Wednesday, July 9, 2008

Elvis Costello 11: King Of America

The title of his previous album (along with the lyrical tone and subsequent critical reaction) hinted strongly that some kind of transitional period was necessary, and with no new album in 1985, both the US and the UK were treated to a best-of album in time for Christmas.
As if to confirm that his last album was a farewell of sorts, Elvis made good on his threat by recording his next album with a rotating cast of American session guys, collectively dubbed The Confederates. He’d already reverted to using his given name to copyright his songs, but management insisted he stick with the established brand for the time being, so King Of America was credited to The Costello Show (to which Columbia in the US made sure to add “featuring Elvis Costello” in parentheses in case nobody recognized the face behind the beard on the cover).
From the start, the sound is much different to both the current music scene as well as Elvis’s own trajectory, making for a startling but ultimately rewarding listen. Acoustic guitars, mandolins and string basses drive the songs, with pianos, organs and accordions providing the extent of the keyboards. Nearly all the songs are upbeat, and even the slow ones don’t drag. Opening with “Brilliant Mistake”, which provides the album’s title, the album kicks off at a steady trot that continually satisfies. “Lovable” delivers a singalong with a successful use of key changes. “Our Little Angel” and “The Big Light” provide a before-and-after glimpse of sorts into a saloon. “I’ll Wear It Proudly” is one of his most tender love songs, balanced by the torchy “Poisoned Rose”. Topical songs like “Little Palaces”, “American Without Tears” and “Eisenhower Blues” offer some sociopolitical commentary. And the final trinity of “Jack Of All Parades”, “Suit Of Lights” (which features both the Attractions and Elvis’s first use of the f-word on record) and “Sleep Of The Just” provides a magnificent ending to an hour well spent.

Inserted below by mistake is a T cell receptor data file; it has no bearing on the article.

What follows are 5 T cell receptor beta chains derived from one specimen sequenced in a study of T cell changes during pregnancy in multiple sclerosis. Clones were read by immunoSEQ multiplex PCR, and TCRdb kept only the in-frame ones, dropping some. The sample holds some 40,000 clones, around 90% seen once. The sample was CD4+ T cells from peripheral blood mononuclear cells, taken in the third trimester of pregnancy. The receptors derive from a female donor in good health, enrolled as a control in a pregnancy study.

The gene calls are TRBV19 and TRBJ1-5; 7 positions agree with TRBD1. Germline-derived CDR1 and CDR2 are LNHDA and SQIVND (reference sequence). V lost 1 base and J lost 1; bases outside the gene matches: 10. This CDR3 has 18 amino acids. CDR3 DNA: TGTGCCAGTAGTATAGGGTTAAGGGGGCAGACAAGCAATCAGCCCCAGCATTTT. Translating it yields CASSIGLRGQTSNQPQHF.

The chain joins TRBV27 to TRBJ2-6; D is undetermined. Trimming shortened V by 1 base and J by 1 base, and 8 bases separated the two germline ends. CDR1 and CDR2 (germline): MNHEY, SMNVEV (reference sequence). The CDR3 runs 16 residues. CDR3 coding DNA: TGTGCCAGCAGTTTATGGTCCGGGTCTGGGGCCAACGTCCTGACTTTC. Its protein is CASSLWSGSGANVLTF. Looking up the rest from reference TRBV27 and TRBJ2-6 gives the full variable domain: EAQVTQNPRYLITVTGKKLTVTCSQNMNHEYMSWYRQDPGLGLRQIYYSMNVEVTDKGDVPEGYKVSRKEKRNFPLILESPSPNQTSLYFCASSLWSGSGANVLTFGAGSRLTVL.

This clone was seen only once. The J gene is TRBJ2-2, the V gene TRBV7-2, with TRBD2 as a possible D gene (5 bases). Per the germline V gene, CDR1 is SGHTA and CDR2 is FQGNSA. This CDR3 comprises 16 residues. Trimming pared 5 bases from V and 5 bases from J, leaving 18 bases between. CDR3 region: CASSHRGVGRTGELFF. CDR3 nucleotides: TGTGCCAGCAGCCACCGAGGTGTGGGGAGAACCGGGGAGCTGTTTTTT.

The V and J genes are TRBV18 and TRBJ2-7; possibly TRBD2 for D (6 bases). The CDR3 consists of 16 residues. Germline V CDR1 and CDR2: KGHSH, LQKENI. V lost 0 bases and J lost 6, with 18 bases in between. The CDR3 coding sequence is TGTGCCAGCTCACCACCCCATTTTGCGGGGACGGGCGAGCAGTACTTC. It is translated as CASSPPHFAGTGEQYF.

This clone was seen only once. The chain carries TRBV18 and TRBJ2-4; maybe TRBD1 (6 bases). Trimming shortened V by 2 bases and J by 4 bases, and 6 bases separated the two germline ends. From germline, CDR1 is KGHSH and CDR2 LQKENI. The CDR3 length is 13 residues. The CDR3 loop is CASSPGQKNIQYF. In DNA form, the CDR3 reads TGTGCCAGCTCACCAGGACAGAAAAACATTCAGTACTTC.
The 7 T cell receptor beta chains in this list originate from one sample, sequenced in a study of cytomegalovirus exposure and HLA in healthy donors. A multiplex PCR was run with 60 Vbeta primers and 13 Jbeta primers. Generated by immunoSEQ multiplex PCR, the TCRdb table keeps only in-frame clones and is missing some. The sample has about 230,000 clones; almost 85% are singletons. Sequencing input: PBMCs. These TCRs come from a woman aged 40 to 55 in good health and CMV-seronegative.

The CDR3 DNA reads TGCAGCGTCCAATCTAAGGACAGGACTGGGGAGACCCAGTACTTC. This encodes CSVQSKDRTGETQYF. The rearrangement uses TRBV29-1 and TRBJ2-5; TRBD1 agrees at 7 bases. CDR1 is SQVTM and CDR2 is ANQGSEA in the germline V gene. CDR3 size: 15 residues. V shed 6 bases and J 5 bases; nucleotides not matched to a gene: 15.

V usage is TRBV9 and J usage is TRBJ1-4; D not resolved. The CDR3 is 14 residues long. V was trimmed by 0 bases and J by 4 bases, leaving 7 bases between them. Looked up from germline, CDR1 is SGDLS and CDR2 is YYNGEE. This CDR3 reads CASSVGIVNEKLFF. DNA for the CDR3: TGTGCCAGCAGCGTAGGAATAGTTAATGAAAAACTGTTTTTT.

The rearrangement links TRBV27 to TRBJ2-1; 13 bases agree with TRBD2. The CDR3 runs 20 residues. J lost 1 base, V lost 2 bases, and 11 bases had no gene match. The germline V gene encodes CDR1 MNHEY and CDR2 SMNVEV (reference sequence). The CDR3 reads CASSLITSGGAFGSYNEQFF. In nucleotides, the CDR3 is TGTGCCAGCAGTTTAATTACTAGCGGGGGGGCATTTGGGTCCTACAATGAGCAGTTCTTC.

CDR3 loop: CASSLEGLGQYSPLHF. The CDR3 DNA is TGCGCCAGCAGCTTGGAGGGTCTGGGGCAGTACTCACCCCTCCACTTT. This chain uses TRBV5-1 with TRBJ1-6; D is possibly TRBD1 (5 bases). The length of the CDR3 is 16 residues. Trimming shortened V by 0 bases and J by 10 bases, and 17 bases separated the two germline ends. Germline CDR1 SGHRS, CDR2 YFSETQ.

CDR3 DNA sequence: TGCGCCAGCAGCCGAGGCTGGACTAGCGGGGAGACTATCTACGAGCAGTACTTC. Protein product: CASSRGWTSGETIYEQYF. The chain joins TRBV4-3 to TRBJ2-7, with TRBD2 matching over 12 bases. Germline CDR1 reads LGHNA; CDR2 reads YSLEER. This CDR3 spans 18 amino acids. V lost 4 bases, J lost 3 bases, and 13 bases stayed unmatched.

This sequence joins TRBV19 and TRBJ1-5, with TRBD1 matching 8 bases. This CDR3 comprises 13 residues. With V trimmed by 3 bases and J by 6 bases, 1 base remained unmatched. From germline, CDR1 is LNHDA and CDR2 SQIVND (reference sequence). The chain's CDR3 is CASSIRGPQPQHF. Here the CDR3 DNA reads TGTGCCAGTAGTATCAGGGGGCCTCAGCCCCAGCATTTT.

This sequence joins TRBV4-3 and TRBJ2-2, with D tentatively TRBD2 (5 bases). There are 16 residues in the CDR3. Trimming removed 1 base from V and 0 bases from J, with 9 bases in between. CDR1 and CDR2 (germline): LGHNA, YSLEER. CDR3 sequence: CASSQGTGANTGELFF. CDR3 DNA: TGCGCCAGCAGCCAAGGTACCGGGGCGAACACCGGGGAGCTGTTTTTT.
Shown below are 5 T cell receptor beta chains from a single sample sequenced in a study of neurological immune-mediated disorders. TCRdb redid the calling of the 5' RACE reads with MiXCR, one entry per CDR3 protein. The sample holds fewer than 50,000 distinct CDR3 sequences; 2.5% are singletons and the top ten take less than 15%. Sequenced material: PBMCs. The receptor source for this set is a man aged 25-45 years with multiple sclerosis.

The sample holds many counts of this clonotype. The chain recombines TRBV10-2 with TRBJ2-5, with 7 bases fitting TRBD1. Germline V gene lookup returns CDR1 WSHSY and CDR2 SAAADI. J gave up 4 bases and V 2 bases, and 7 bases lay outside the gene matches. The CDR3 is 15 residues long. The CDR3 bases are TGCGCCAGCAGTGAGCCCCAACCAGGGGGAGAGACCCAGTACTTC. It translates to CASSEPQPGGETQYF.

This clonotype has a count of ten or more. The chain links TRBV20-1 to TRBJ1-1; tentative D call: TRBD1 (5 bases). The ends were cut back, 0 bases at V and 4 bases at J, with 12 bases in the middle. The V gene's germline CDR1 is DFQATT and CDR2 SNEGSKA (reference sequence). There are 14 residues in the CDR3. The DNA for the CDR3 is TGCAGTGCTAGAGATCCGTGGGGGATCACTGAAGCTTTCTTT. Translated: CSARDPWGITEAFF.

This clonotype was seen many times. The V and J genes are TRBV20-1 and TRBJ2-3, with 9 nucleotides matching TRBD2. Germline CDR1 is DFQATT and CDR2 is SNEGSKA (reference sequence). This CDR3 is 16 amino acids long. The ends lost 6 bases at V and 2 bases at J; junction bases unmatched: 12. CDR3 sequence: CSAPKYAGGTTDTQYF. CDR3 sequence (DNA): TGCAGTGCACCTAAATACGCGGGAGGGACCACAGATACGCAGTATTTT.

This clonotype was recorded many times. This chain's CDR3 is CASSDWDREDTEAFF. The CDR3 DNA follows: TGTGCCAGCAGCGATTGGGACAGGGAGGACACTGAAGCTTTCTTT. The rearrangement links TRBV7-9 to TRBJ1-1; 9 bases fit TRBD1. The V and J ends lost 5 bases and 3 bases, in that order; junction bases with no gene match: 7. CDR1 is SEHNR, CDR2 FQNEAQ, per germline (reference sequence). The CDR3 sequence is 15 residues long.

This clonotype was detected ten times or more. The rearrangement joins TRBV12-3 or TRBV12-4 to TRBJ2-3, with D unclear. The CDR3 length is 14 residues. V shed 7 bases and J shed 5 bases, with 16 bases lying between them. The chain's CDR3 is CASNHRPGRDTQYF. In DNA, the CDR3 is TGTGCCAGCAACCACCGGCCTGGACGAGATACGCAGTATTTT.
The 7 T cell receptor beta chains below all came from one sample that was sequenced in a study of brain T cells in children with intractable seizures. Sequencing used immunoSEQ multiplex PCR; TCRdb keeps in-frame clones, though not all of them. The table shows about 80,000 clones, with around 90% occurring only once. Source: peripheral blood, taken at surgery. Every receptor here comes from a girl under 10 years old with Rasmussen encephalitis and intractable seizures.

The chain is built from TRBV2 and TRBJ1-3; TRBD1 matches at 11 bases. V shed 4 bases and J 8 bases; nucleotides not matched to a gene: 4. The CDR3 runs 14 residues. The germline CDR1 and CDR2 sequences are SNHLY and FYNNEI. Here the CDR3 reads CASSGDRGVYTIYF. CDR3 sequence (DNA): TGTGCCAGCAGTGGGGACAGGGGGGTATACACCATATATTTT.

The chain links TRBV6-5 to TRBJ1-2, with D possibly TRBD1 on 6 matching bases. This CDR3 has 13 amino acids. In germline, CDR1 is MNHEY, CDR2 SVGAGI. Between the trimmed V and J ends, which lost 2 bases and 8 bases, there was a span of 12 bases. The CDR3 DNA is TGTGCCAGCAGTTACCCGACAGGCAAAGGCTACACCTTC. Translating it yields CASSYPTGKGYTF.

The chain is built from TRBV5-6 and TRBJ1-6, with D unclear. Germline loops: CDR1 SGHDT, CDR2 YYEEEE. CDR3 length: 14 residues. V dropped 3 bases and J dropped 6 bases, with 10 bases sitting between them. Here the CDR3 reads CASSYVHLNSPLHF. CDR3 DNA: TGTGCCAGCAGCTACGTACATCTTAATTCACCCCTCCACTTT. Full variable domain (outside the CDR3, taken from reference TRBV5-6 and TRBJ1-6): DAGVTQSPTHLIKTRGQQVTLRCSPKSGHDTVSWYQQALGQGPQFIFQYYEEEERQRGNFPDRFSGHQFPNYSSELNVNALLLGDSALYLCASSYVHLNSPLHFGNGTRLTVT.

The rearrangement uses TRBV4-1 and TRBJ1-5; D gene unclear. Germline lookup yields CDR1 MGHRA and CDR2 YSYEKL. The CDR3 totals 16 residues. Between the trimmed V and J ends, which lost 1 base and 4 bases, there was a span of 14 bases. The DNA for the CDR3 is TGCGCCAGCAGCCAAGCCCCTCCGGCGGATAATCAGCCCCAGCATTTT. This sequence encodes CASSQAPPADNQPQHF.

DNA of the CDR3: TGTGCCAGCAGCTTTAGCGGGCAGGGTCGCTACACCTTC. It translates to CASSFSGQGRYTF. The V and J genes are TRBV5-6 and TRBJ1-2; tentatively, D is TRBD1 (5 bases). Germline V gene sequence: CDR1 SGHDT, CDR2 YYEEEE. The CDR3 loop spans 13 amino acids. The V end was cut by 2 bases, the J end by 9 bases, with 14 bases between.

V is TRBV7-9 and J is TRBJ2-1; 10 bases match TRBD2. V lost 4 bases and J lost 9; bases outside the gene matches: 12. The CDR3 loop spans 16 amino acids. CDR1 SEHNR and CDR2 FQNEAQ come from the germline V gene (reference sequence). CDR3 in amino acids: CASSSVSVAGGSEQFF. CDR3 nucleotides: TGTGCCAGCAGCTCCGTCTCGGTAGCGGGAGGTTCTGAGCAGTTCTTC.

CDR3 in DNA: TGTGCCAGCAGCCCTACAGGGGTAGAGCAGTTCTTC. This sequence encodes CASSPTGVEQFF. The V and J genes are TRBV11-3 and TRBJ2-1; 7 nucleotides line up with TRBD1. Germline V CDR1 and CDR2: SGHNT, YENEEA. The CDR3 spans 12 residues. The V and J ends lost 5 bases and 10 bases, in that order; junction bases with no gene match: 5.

King Of America was not a resounding success, and many critics were suspicious of his motives. But Elvis was definitely rejuvenated by the experience, and the album has certainly held up in the wake of the movement at the turn of the century. With only fifteen minutes to fill up on the original reissue, Rykodisc added two outtakes and three single sides to the end of the album, with a bonus disc of songs performed live with several Confederates. Rhino had a full bonus disc to work with, and added those extras plus even more demos, another live track, and a previously unreleased attempt with the Attractions. (They also colorized the cover.)

The Costello Show King Of America (1986)—5
1995 Rykodisc: same as 1986, plus 11 extra tracks
2005 Rhino: same as 1995, plus 10 extra tracks

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